Chapter Eleven: Prestige Classes - They include Beast Reaver, Crystal Warrior, Darkbond, Dragon Kith, Esoteric Mage, Giant Paragon, Knight of the Axe, Mage Priest, Nightwalker, Ollamh Lorekeeper, Rune Lord, Somnamancer. I have not much to say here, apart of their balance which is perfectly fine, and their design, which covers many of the possibilities for character development while tying each particular class to a concept or another of the setting itself. That's in my opinion what Prestige Classes are for: to give more flexibility to characters while tying them mechanically to the world around. That's exactly what these Prestige Classes do.
Chapter Twelve: Creatures - This chapter includes Alabast, Chorrim, Cyclops, Dark Warden, Dragon, Dream Hunter, Evolved Creature Template, Harrid, Inshon, Radont, Rhodin, Shadow Troll, Slassan, Undead Creature Templates, Xaaer (Death Ooze).
Let's just say the basics are covered: the setting-specific grunts, higher level grunts, and various classics from the Diamond Throne. The Dragons are especially original. No dragon is defined by its color here. They are each unique creatures, and all the rules to build them are presented here. The Corporeal and Incorporeal Undead templates are really winners because they allow you to create creepy baddies with virtually any creature from any source you might possess. Which is especially cool when used with the undead-creation spells given in this book.
And that's it. An annex describes possible conversions between AE and D&D, the character sheet is well organized and designed with good taste (like the book itself - see the Overview above). Same thing applies to the Index, particularly useful for a mammoth like AE, and the mandatory OGL follows.
First, let's remember why Arcana Evolved is conceived the way it is: : bring the power back into the DM's hands, increase the player's choices, base the game on the notions of character choice, uniqueness, use a background made of rituals and traditions.
Here is the Critical Hit, in my opinion: AE does exactly what it's supposed to do. It opens horizons for players and DMs in terms of character customization, game setting and rules flexibility. It offers many options, none of which seem superfluous or useless. Everything can find its own appeal in an Arcana Evolved game. Most importantly, and this is the real critical hit, it lets the reader open the "hood" of the system to find out how it works: it provides guidelines to create your own causes for Champions, totems for Totem Warriors, and so on. In clear, it gives you the tools to make this game your own.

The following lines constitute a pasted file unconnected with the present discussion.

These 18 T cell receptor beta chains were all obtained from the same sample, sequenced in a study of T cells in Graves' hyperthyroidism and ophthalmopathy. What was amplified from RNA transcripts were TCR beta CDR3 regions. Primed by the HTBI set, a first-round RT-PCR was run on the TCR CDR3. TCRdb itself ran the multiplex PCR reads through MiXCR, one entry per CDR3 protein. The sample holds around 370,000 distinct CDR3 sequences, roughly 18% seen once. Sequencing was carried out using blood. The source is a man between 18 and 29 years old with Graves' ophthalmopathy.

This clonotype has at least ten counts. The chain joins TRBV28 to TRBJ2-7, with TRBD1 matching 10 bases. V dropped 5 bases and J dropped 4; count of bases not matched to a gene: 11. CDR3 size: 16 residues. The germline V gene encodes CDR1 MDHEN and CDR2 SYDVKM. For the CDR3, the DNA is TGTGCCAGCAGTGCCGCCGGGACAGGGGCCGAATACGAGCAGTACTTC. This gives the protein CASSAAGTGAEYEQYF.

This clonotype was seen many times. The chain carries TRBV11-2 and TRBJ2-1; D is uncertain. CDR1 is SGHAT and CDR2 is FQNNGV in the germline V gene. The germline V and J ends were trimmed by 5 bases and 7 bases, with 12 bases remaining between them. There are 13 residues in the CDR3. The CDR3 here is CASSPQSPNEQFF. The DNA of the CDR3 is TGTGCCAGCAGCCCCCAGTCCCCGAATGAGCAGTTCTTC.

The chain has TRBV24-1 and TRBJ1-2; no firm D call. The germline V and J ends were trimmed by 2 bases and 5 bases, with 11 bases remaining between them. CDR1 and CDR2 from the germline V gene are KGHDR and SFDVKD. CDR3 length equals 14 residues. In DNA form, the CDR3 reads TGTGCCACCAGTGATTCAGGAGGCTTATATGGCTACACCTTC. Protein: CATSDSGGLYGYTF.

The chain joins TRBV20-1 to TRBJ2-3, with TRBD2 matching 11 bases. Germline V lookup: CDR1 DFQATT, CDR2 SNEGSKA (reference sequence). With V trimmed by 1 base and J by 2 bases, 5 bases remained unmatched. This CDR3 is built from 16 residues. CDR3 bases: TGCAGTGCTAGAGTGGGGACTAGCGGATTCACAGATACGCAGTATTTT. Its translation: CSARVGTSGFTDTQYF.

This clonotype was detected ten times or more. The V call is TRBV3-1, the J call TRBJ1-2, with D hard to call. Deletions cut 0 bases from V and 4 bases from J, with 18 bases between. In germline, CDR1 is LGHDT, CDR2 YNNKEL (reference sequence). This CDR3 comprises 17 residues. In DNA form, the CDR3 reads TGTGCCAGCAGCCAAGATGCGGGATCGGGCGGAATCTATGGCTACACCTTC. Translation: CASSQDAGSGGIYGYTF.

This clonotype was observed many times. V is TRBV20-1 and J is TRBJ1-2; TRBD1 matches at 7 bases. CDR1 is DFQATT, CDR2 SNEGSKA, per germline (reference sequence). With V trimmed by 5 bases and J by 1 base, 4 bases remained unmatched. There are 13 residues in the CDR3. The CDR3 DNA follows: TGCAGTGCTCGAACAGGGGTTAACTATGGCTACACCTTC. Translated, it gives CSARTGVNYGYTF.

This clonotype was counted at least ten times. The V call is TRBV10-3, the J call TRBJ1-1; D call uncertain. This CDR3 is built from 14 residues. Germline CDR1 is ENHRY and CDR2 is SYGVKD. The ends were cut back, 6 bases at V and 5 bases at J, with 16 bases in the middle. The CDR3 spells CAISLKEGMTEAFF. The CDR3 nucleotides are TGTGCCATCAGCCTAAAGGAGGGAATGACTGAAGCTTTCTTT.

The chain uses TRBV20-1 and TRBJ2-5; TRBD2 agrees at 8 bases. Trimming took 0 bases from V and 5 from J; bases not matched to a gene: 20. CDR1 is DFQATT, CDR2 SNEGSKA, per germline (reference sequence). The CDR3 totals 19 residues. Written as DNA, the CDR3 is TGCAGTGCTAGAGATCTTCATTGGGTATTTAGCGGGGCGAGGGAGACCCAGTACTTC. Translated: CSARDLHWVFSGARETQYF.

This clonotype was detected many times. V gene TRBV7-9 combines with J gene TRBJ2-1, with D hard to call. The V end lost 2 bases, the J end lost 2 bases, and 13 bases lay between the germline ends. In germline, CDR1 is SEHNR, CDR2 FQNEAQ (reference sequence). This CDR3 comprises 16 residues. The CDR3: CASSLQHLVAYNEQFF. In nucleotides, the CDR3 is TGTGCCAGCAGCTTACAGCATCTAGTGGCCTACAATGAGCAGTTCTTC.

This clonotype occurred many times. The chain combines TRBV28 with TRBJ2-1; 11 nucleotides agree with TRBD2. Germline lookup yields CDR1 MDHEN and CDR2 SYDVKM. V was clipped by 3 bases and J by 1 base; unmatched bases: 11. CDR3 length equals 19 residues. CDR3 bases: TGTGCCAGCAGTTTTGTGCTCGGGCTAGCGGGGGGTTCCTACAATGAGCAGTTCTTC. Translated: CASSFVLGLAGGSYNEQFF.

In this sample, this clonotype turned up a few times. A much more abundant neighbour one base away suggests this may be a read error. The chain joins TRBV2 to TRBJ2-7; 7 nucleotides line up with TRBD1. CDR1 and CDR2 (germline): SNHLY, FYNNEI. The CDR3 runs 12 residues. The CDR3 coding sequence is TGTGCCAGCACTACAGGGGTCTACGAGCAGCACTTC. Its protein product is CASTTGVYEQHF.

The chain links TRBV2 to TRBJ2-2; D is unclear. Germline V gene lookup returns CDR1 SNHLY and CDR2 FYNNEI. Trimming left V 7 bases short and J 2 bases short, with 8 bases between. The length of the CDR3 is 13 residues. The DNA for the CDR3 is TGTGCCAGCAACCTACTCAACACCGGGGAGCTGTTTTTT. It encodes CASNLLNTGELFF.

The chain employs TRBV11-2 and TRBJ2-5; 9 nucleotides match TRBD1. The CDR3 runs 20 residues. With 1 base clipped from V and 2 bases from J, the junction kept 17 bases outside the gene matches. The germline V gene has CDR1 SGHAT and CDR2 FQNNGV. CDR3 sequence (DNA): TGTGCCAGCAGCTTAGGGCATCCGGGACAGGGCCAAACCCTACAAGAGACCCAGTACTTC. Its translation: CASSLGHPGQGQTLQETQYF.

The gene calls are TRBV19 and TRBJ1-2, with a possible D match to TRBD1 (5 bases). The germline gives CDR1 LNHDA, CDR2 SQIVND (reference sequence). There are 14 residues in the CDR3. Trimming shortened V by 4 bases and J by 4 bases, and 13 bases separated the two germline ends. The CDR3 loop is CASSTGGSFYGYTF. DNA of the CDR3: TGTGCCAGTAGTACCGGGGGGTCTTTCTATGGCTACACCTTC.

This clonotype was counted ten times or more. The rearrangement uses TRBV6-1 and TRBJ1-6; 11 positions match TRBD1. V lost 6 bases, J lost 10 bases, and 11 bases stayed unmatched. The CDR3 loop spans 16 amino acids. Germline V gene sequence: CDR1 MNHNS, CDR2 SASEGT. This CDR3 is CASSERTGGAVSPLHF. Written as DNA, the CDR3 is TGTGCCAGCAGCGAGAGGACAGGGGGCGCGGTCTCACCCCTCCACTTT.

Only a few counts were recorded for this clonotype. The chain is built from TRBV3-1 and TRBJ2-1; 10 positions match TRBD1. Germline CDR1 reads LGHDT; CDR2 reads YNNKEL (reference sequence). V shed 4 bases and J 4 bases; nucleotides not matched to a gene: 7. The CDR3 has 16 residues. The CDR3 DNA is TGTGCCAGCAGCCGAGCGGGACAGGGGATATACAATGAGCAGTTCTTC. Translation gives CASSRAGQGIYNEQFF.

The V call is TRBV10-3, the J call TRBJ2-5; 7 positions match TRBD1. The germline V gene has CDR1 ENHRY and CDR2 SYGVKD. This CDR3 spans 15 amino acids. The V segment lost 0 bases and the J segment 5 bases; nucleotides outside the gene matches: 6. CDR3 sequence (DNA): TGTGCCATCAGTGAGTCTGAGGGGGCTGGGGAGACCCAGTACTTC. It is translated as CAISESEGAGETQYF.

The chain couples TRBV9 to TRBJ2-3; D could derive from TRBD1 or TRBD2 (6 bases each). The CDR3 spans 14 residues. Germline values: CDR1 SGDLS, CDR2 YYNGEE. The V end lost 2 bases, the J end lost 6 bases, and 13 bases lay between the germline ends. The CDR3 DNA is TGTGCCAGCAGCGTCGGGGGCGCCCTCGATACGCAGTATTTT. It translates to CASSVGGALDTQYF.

If only for an understanding of how the d20 system works and can be modified in original new ways, this is a must for any DM and player of the game.
Arcana Evolved suffers from its Critical Hit. As it offers more and more options, variants, possibilities for DMs and players, it is not a product for beginners. Sure, it is always possible to use it with newbies, but the DM would then have to know the system inside out and be able to break it down for the players. This isn't "D&D for Dummies" in clear. Which is great for some gamers, and a potential source of headaches for others, not because it is especially "complicated" (it isn't any more complicated than D&D is), but because there is so much stuff in there, so many game elements and so many choices for DMs and players.
In the end, the versatility of AE is its best trait and worse enemy at the same time. It all depends what you want out of your game: something simple where newbies can come in and play without much to explain, or a complete game allowing you to "put your hands in the motor" and make it your own.
If the second approach is the most interesting to you, you will rave about Arcana Evolved like I do. Even with newbies, it is possible to have great gameplay (I run a tabletop campaign with five newbies to RPGs), but it will require some work and patience on your part as a DM.
Once that is said, Arcana Evolved shines for its own qualities: it is one of these rare products on the d20 market exploring new ways in which to use the d20 mechanics while doing it with talent and knowledge such as none other than one of its original designers could have. And, away from these gamist considerations, it is simply an awesome, fun game to play: all the archetypes are here, all the options are available to have some great game sessions out of this product. You can buy Monte Cook's Arcana Evolved with a blindfold covering your eyes: the probability of being disappointed is nearly non-existent.